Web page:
A PROfessional trial
FDA: Incyte's Jakafi is exemplar for patient-reported outcomes
Cancer companies have struggled to gain FDA approvals based on patient-reported outcomes, or even to get data from a PRO instrument on a drug's label. Incyte Corp. accomplished both in November with Jakafi ruxolitinib for myelofibrosis, and the agency says other companies would be wise to follow the biotech's example.
The Jakafi experience shows how patient-reported outcome (PRO) tools should be integrated into drug development programs and rebuts concerns that doing so requires large investments of time or money, according to Richard Pazdur, director of FDA's Office of Hematology Oncology Products.
"It is remarkable that you had a small company with a relatively rare disease being able to address the whole issue of a PRO in an effective manner," Pazdur told BioCentury.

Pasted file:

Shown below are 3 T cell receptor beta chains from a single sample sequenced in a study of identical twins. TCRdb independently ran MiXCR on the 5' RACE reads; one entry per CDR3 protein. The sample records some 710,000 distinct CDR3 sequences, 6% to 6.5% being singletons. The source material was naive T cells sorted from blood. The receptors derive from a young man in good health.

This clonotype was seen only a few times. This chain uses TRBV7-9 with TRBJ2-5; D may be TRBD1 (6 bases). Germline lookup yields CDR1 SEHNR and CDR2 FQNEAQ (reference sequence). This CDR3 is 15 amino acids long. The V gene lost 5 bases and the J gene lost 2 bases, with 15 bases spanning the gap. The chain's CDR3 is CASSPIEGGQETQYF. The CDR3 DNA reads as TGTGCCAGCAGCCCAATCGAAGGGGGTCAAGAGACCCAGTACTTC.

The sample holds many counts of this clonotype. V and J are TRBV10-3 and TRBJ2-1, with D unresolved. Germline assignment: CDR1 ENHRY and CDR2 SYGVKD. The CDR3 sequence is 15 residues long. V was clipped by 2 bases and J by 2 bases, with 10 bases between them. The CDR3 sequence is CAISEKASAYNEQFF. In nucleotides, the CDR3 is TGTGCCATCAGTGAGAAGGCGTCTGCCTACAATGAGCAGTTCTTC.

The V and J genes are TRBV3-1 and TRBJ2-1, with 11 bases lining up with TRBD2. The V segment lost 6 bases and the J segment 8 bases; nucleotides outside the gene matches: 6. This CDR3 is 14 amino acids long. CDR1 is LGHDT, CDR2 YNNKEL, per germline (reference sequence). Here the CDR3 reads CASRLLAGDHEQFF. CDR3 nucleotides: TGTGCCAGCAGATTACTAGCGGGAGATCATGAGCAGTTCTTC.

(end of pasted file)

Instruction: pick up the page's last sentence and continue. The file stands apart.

In November, FDA approved Jakafi to treat myelofibrosis based on two Phase III trials, including one that used total symptom score, a PRO measure that used a novel tool tailored to the myelofibrosis population, as a secondary endpoint.
Reduction in spleen volume was the primary endpoint in both trials. But Pazdur said the PRO was a decisive factor in FDA's decision to grant full approval to Jakafi.
Incyte's recipe for success was to follow the agency's 2009 guidance on PRO development, work with patients to develop the instrument, and start the PRO process early while the drug was in Phase I/II trials.
Starting early allowed Incyte to work with FDA for nearly two years to finalize the measurement tool and iron out an SPA for a Phase III trial. An SPA will often be necessary for companies tailoring a PRO to a new indication, Pazdur noted.
Two other factors were key to Jakafi's approval: Incyte ensured